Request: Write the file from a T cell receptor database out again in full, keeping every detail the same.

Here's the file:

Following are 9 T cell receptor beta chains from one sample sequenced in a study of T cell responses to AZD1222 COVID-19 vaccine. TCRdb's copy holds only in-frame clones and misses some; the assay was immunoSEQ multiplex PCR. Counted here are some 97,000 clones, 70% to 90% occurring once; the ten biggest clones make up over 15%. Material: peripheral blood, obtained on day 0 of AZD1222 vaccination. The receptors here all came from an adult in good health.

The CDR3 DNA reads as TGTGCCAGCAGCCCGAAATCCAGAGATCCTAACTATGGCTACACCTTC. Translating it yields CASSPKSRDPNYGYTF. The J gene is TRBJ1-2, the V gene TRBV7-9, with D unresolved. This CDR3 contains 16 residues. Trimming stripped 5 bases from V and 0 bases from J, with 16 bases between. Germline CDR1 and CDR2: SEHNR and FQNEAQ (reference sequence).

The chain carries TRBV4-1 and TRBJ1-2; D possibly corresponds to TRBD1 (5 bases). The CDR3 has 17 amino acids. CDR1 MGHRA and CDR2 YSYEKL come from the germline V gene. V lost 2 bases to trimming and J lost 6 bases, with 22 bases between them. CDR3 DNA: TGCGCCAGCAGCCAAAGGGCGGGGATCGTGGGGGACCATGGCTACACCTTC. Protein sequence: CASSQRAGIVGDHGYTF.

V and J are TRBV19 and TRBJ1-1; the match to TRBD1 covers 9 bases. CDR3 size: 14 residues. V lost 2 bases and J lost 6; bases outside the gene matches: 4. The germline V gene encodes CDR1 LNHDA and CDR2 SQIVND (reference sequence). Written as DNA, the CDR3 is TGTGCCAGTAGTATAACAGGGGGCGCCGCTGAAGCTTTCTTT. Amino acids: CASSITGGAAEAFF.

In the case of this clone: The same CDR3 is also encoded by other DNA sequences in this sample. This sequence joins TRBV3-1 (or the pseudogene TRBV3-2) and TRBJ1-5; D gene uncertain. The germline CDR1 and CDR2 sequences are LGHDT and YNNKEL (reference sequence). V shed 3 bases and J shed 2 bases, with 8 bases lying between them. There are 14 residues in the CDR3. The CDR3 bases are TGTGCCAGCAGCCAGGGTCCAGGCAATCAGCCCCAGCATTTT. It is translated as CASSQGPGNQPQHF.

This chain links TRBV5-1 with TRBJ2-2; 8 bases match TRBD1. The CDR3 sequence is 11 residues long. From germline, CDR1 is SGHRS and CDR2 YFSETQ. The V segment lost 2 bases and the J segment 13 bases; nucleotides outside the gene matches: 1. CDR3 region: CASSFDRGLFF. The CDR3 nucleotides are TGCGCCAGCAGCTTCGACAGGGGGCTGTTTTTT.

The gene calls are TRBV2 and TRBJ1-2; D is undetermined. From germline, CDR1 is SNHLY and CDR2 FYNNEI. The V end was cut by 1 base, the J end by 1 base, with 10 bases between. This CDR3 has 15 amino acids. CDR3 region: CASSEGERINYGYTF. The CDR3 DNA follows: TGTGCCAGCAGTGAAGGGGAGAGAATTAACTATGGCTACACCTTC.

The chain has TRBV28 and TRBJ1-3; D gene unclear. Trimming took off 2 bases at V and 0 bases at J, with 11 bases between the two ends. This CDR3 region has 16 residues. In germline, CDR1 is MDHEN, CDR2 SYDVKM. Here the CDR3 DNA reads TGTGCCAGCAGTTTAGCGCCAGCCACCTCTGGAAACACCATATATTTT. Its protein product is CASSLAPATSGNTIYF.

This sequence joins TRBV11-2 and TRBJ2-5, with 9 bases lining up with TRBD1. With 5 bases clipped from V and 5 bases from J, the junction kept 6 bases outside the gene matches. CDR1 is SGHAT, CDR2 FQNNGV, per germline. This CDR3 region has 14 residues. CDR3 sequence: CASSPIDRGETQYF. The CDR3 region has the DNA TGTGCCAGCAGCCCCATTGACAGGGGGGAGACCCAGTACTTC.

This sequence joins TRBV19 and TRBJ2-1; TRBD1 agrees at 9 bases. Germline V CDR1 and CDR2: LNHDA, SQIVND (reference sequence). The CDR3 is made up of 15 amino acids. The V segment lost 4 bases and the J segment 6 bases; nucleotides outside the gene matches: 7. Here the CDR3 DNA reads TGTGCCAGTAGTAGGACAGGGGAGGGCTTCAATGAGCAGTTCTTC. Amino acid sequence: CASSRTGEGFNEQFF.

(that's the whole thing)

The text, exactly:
Following are 9 T cell receptor beta chains from one sample sequenced in a study of T cell responses to AZD1222 COVID-19 vaccine. TCRdb's copy holds only in-frame clones and misses some; the assay was immunoSEQ multiplex PCR. Counted here are some 97,000 clones, 70% to 90% occurring once; the ten biggest clones make up over 15%. Material: peripheral blood, obtained on day 0 of AZD1222 vaccination. The receptors here all came from an adult in good health.

The CDR3 DNA reads as TGTGCCAGCAGCCCGAAATCCAGAGATCCTAACTATGGCTACACCTTC. Translating it yields CASSPKSRDPNYGYTF. The J gene is TRBJ1-2, the V gene TRBV7-9, with D unresolved. This CDR3 contains 16 residues. Trimming stripped 5 bases from V and 0 bases from J, with 16 bases between. Germline CDR1 and CDR2: SEHNR and FQNEAQ (reference sequence).

The chain carries TRBV4-1 and TRBJ1-2; D possibly corresponds to TRBD1 (5 bases). The CDR3 has 17 amino acids. CDR1 MGHRA and CDR2 YSYEKL come from the germline V gene. V lost 2 bases to trimming and J lost 6 bases, with 22 bases between them. CDR3 DNA: TGCGCCAGCAGCCAAAGGGCGGGGATCGTGGGGGACCATGGCTACACCTTC. Protein sequence: CASSQRAGIVGDHGYTF.

V and J are TRBV19 and TRBJ1-1; the match to TRBD1 covers 9 bases. CDR3 size: 14 residues. V lost 2 bases and J lost 6; bases outside the gene matches: 4. The germline V gene encodes CDR1 LNHDA and CDR2 SQIVND (reference sequence). Written as DNA, the CDR3 is TGTGCCAGTAGTATAACAGGGGGCGCCGCTGAAGCTTTCTTT. Amino acids: CASSITGGAAEAFF.

In the case of this clone: The same CDR3 is also encoded by other DNA sequences in this sample. This sequence joins TRBV3-1 (or the pseudogene TRBV3-2) and TRBJ1-5; D gene uncertain. The germline CDR1 and CDR2 sequences are LGHDT and YNNKEL (reference sequence). V shed 3 bases and J shed 2 bases, with 8 bases lying between them. There are 14 residues in the CDR3. The CDR3 bases are TGTGCCAGCAGCCAGGGTCCAGGCAATCAGCCCCAGCATTTT. It is translated as CASSQGPGNQPQHF.

This chain links TRBV5-1 with TRBJ2-2; 8 bases match TRBD1. The CDR3 sequence is 11 residues long. From germline, CDR1 is SGHRS and CDR2 YFSETQ. The V segment lost 2 bases and the J segment 13 bases; nucleotides outside the gene matches: 1. CDR3 region: CASSFDRGLFF. The CDR3 nucleotides are TGCGCCAGCAGCTTCGACAGGGGGCTGTTTTTT.

The gene calls are TRBV2 and TRBJ1-2; D is undetermined. From germline, CDR1 is SNHLY and CDR2 FYNNEI. The V end was cut by 1 base, the J end by 1 base, with 10 bases between. This CDR3 has 15 amino acids. CDR3 region: CASSEGERINYGYTF. The CDR3 DNA follows: TGTGCCAGCAGTGAAGGGGAGAGAATTAACTATGGCTACACCTTC.

The chain has TRBV28 and TRBJ1-3; D gene unclear. Trimming took off 2 bases at V and 0 bases at J, with 11 bases between the two ends. This CDR3 region has 16 residues. In germline, CDR1 is MDHEN, CDR2 SYDVKM. Here the CDR3 DNA reads TGTGCCAGCAGTTTAGCGCCAGCCACCTCTGGAAACACCATATATTTT. Its protein product is CASSLAPATSGNTIYF.

This sequence joins TRBV11-2 and TRBJ2-5, with 9 bases lining up with TRBD1. With 5 bases clipped from V and 5 bases from J, the junction kept 6 bases outside the gene matches. CDR1 is SGHAT, CDR2 FQNNGV, per germline. This CDR3 region has 14 residues. CDR3 sequence: CASSPIDRGETQYF. The CDR3 region has the DNA TGTGCCAGCAGCCCCATTGACAGGGGGGAGACCCAGTACTTC.

This sequence joins TRBV19 and TRBJ2-1; TRBD1 agrees at 9 bases. Germline V CDR1 and CDR2: LNHDA, SQIVND (reference sequence). The CDR3 is made up of 15 amino acids. The V segment lost 4 bases and the J segment 6 bases; nucleotides outside the gene matches: 7. Here the CDR3 DNA reads TGTGCCAGTAGTAGGACAGGGGAGGGCTTCAATGAGCAGTTCTTC. Amino acid sequence: CASSRTGEGFNEQFF.